Thursday, June 23, 2016

Exploring Central Tokyo: Tokyo Tower and the Imperial Palace

After spending the better part of the morning at the Tsukiji Fish Market, we headed to the Tokyo Tower, one of the city's most iconic landmarks. On the walk there, we passed this alley that reminded me a bit of the laneways in Melbourne, although I couldn't tell if the shops down this road were restaurants and boutiques or something else entirely. In hindsight, we should have wandered down that way to check it out, but we were on a mission! I was hoping Google Translate could help me retroactively identify this alley, but all I got was the address and the word 'mall'. BTW, if you are ever traveling, especially to a country that uses a different alphabet, the Google Translate app is an absolute must. Its most useful feature on this trip was the photo translation tool. We could take a picture of a menu at a restaurant, highlight the characters we wanted translated, and see the English equivalent. It wasn't perfect, but helped us identify key words and we felt confident we knew what we were least most of the time.

Zojoji Temple

Just in front of the Tokyo Tower sits Zojoji Temple, which is the main temple of the Jodo-Buddhist sect. According to the sign (which we photographed for future reference- brilliant idea by Peter) the temple was built in 1393 and relocated to the current site in 1598. Most of the present-day buildings were rebuilt in the 1970s, so this temple was relatively new construction compared to most of what we saw in Japan!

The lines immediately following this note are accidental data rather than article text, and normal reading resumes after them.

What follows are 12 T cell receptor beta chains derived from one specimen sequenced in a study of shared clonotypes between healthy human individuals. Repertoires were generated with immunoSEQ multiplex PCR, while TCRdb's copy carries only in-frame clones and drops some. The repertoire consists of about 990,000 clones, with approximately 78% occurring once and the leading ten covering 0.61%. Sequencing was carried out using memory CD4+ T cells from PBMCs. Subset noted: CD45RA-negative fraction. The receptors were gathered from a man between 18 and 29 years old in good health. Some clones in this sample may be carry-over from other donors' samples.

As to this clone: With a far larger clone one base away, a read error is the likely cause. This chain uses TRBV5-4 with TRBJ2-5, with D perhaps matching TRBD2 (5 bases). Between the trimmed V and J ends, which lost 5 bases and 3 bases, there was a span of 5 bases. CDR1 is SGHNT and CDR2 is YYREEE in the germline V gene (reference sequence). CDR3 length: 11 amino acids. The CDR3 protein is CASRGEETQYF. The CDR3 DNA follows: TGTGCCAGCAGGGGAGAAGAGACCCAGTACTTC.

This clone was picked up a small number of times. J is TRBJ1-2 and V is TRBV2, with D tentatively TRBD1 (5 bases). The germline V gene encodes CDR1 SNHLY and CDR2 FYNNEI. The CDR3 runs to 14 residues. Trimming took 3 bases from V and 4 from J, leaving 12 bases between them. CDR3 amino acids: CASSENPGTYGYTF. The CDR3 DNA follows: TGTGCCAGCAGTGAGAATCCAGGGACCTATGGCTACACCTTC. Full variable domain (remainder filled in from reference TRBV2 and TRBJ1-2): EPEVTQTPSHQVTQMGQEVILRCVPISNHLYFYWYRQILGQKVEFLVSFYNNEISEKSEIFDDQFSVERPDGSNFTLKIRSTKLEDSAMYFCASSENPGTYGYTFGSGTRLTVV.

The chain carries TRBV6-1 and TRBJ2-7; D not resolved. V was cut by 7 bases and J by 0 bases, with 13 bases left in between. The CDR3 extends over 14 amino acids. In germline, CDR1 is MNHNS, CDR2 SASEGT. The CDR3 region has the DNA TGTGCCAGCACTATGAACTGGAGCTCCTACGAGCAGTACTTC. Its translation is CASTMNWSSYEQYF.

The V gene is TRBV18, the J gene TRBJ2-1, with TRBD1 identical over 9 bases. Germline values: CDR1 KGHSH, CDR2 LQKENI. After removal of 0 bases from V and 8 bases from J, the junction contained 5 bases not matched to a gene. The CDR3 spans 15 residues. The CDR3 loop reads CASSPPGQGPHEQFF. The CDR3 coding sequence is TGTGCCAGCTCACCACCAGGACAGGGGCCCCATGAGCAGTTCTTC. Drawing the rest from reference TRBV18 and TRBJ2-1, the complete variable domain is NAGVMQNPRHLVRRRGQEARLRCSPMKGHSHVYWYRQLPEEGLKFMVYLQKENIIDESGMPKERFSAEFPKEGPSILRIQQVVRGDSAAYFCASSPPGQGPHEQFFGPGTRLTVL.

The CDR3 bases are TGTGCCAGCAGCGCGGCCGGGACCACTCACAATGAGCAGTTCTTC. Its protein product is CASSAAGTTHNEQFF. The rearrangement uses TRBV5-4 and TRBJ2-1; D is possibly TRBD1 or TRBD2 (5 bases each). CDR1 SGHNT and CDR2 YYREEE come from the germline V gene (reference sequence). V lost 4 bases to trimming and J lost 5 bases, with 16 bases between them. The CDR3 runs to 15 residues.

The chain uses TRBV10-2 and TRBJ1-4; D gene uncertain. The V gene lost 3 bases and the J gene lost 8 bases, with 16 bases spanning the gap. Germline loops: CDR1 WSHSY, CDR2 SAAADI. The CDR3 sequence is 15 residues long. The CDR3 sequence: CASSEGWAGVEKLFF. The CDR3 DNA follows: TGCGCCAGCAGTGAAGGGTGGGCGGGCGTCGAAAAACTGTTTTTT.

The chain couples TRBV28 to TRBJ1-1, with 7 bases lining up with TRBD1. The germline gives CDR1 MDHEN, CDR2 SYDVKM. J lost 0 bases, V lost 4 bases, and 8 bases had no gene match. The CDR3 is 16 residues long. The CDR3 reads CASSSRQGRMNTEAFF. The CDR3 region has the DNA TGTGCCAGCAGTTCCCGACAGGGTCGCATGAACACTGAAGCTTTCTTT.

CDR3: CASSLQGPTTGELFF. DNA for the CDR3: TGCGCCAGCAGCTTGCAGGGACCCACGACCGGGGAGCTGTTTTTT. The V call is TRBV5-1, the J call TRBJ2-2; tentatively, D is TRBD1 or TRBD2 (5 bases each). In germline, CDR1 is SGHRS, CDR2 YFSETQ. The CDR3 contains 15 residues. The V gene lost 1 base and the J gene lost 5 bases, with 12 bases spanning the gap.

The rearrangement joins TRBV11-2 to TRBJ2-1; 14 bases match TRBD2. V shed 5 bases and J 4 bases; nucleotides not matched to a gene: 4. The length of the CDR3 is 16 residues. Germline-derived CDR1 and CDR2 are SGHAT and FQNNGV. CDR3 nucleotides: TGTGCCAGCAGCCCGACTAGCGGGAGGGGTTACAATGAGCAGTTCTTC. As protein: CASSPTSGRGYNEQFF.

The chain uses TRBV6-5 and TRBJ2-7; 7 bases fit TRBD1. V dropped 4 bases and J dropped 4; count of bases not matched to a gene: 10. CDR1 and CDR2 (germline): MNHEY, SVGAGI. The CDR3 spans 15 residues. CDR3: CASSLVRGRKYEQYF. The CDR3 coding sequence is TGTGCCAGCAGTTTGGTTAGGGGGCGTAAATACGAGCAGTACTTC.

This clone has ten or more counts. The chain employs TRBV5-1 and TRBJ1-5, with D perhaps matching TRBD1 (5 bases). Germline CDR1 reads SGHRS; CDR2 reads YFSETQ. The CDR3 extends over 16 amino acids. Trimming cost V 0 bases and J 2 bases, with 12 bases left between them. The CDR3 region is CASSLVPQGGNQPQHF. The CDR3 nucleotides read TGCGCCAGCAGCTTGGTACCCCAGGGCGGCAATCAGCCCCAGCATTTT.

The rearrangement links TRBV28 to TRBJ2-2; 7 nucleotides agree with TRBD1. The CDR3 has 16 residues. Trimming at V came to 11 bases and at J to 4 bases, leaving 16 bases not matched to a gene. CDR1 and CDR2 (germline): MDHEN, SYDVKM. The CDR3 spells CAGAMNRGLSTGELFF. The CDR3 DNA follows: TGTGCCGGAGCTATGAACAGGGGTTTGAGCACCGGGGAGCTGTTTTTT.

Tokyo Tower

After visiting the temple, we walked over to the base of the Tokyo Tower, which you might recognize as modeled after the Eiffel Tower. We considered buying admission up to one of the two observation points, but held off in favor of the newer and taller Tokyo Skytree, which we planned to visit later in our trip. In hindsight, we should have just taken advantage of the clear skies while we were at the Tokyo Tower because it was too overcast the rest of the trip to go up the Skytree.

Imperial Palace

Next, we hopped on the nearest subway and made our way over to the Imperial Palace, home of Japan's emperor and family. The palace, open to the public twice a year, sits in the middle of a large public park and is guarded by a moat and stone walls. Peter and I were both more than ready for lunch at this point, and turns out it's hard to find food in the middle of a large park, so we really only stayed long enough to snap a couple of pictures. 
I finally took a turn with the camera!
Intense gate protected by an equally intense guard.
A shot of the beautiful park that surrounded the Imperial Palace.
After viewing the palace, we walked to the edge of the park, where we took a quick look at this statue of Kusunoki Masashige, a 14th-century samurai who is remembered as a symbol of samurai loyalty. Honestly, there were about 500 adorably fashionable babies in this park so I was a bit more focused on them than the statue. I swear 100% of the children in Japan were more fashionable than I am, which is faint praise, but you get the point.

Check out previous posts from our trip to Japan below!

Arriving in Tokyo/First Impressions 

Exploring Central Tokyo:


  1. Wow I love your picture !

    Japan is definitely my dream location and I'd love to discover it one day :)

    Kenza from

    1. Thank you so much! You should definitely visit Japan if you's beautiful and so interesting.

  2. This was a really great contest and hopefully I can attend the next one. It was alot of fun and I really enjoyed myself..



Welcome! I started Laura and Peter Down Under in July 2014 when my husband and I moved from the States to Melbourne, Australia for his job. I blog about expat life, our travels, food, and whatever else comes to mind. Follow along on our adventures Down Under!



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